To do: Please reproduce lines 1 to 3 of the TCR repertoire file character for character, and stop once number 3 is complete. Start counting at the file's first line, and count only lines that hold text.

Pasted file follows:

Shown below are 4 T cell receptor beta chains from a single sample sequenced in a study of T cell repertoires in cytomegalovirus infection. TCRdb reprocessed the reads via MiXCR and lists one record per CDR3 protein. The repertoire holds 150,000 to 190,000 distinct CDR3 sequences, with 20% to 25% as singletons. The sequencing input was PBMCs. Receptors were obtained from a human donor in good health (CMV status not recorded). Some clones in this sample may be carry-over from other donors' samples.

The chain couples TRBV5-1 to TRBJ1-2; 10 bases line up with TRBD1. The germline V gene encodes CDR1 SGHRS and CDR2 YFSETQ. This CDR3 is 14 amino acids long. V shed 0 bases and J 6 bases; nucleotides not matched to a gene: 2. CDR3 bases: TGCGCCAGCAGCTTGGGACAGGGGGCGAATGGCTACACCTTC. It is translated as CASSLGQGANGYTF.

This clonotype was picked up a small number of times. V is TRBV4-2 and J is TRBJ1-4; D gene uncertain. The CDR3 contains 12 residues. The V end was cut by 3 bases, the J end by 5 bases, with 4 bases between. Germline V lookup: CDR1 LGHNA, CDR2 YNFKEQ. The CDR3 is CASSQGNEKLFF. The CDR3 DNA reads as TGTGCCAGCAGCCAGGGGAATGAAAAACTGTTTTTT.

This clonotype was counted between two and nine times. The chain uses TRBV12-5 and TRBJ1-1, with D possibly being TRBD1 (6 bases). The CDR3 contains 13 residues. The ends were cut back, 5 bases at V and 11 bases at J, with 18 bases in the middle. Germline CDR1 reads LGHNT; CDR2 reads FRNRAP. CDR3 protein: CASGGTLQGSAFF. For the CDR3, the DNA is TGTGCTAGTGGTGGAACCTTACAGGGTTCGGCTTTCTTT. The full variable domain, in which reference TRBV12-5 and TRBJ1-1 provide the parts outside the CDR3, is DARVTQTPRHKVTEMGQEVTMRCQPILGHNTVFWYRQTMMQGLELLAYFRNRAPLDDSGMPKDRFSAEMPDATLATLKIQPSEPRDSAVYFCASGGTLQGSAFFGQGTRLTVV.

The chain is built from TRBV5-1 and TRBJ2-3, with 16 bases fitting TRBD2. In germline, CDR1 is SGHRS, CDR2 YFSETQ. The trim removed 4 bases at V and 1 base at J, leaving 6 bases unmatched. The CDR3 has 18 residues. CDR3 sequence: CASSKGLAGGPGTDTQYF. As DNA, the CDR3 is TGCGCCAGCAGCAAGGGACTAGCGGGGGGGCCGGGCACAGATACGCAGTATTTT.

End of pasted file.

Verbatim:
Shown below are 4 T cell receptor beta chains from a single sample sequenced in a study of T cell repertoires in cytomegalovirus infection. TCRdb reprocessed the reads via MiXCR and lists one record per CDR3 protein. The repertoire holds 150,000 to 190,000 distinct CDR3 sequences, with 20% to 25% as singletons. The sequencing input was PBMCs. Receptors were obtained from a human donor in good health (CMV status not recorded). Some clones in this sample may be carry-over from other donors' samples.

The chain couples TRBV5-1 to TRBJ1-2; 10 bases line up with TRBD1. The germline V gene encodes CDR1 SGHRS and CDR2 YFSETQ. This CDR3 is 14 amino acids long. V shed 0 bases and J 6 bases; nucleotides not matched to a gene: 2. CDR3 bases: TGCGCCAGCAGCTTGGGACAGGGGGCGAATGGCTACACCTTC. It is translated as CASSLGQGANGYTF.

This clonotype was picked up a small number of times. V is TRBV4-2 and J is TRBJ1-4; D gene uncertain. The CDR3 contains 12 residues. The V end was cut by 3 bases, the J end by 5 bases, with 4 bases between. Germline V lookup: CDR1 LGHNA, CDR2 YNFKEQ. The CDR3 is CASSQGNEKLFF. The CDR3 DNA reads as TGTGCCAGCAGCCAGGGGAATGAAAAACTGTTTTTT.